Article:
July 30, 2012 |

2012 August: Commentary

By Jeremy White

One of the most fun things about Slice of Hope last year was looking at the pictures of staff members from pizzerias around the country wearing the black and gray SOH t-shirts. It was one of the many ways the initiative united the industry. To that end, how could we not offer them again?

Just like last year, we’re now selling Slice of Hope t-shirts for $10 each. The profits from the sale of each shirt will be donated to the Karen Mullen Breast Cancer Foundation. This year shirts are available in black and pink. The pink shirts are “women’s cut” — something we’re rolling out due to numerous requests.

To order your shirt today, simply visit PizzaToday.com and click on the Slice of Hope tab. While you’re there, please consider filling out the Slice of Hope pledge form as well. We’re asking America’s pizzerias to donate 15, 20 or even 30 percent of sales from Friday, October 12 to the Karen Mullen Breast Cancer Foundation through Slice of Hope.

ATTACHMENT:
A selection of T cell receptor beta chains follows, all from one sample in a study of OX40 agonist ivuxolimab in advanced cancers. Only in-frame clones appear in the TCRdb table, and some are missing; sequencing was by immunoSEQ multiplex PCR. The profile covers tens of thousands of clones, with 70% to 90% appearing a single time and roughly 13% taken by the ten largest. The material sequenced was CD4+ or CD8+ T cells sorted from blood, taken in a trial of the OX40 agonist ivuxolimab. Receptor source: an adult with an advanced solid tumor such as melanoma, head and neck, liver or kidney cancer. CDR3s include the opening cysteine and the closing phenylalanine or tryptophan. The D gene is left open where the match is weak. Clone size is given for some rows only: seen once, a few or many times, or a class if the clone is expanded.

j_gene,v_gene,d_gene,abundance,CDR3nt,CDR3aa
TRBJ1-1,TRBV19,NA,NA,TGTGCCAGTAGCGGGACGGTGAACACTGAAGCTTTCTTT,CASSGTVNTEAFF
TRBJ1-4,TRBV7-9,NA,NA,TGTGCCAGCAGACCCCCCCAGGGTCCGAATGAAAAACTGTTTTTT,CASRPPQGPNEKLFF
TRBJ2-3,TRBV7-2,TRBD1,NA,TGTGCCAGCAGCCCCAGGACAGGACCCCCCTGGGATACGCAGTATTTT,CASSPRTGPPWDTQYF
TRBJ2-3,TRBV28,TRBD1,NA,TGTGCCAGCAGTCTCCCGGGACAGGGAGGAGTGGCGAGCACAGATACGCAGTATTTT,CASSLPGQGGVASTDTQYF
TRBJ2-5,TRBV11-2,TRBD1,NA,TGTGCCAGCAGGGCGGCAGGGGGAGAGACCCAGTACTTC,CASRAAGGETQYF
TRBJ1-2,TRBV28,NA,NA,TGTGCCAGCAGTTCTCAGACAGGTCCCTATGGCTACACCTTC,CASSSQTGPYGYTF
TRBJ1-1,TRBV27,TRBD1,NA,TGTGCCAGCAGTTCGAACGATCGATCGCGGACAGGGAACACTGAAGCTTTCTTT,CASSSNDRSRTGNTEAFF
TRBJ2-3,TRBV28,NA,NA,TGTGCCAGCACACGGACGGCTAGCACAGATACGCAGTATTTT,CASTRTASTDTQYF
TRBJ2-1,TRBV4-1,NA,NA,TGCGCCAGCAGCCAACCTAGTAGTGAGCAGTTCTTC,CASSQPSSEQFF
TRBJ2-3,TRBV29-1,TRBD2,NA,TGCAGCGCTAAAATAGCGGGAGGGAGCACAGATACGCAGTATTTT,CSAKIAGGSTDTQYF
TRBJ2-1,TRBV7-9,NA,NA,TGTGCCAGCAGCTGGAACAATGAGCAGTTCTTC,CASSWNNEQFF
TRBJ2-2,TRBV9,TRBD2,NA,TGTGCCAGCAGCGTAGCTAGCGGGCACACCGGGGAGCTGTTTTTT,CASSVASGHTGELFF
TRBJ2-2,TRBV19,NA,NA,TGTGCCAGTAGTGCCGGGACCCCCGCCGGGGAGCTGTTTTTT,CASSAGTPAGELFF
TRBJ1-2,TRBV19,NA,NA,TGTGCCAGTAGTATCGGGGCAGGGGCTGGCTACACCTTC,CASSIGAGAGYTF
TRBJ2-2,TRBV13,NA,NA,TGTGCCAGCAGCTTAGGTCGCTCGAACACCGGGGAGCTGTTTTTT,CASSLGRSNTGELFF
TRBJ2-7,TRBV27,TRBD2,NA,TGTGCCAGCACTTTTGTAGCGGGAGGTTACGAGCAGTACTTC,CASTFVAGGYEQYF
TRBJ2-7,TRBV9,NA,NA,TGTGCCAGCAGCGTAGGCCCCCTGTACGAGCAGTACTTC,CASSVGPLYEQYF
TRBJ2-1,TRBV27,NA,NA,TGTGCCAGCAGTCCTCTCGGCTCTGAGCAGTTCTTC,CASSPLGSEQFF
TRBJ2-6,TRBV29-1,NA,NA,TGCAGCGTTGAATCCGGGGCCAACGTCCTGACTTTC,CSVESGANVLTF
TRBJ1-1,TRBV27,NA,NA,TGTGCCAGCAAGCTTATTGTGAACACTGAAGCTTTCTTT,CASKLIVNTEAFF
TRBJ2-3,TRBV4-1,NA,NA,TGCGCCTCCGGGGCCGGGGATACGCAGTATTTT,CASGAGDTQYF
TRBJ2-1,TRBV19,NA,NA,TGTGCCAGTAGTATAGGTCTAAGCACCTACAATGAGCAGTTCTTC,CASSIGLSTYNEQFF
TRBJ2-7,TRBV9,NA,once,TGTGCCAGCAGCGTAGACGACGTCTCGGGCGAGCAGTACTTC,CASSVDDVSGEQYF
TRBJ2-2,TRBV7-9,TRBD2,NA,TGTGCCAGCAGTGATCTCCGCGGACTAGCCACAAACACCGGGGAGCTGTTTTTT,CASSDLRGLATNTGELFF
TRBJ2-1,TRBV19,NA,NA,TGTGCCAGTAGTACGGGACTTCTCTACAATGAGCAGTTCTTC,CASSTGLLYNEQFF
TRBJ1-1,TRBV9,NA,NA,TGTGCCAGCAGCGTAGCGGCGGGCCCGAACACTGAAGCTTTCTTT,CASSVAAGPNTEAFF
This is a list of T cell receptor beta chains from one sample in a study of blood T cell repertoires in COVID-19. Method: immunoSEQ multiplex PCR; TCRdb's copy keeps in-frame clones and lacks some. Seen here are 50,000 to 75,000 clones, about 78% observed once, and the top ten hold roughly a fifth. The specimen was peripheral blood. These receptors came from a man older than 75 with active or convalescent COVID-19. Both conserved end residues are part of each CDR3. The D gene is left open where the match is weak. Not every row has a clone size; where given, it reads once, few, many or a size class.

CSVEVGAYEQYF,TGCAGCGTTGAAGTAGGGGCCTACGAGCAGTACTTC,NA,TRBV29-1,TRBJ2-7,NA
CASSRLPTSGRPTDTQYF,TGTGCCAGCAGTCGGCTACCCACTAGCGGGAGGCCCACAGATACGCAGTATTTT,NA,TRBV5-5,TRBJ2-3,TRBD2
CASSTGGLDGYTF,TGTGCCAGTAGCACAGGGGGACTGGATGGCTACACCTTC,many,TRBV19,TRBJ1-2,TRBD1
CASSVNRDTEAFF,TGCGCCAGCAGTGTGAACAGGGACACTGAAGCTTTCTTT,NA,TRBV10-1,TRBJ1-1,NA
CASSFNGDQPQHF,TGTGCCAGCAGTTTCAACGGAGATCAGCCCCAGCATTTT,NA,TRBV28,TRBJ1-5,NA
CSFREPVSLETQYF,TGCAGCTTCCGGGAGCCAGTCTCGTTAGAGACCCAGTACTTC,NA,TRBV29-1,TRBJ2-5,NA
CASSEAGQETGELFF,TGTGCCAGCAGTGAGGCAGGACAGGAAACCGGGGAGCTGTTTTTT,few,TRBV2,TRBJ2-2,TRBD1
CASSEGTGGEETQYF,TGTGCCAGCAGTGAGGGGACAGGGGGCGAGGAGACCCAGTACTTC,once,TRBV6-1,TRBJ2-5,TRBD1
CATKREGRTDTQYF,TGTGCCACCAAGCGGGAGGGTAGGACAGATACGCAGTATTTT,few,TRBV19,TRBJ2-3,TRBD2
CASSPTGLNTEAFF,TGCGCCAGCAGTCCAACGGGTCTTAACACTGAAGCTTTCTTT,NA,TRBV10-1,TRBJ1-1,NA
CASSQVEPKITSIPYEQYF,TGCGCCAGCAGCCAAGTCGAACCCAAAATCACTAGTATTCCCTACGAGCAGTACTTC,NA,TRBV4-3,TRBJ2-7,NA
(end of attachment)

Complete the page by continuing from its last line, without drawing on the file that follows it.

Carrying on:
Imagine the change we, as an industry, could enact if we got behind this cause collectively. At nearly $40 billion in sales, the pizza segment is robust. It’s also a caring and giving section, and Slice of Hope is our chance to prove that.

Breast cancer is a disease that impacts all of us in one way or another. If you don’t personally know someone who has suffered from it, consider yourself fortunate. Let’s rally together and do something about it!

Every day in research labs across the country, scientists are working on promising treatments. Let’s help them end this disease.

The Karen Mullen Breast Cancer Foundation is a non-profit 501(c)3, which means your donations to the Foundation are tax-deductible. Next month I’ll provide even more details on Slice of Hope 2012. But please don’t wait until then to act. Visit PizzaToday.com now to fill out those pledge forms and order t-shirts.

Lastly, if you would like to be involved in Slice of Hope 2012 in your own unique way, I want to hear from you. There’s no such thing as too much help!

Jeremy White, editor-in-chief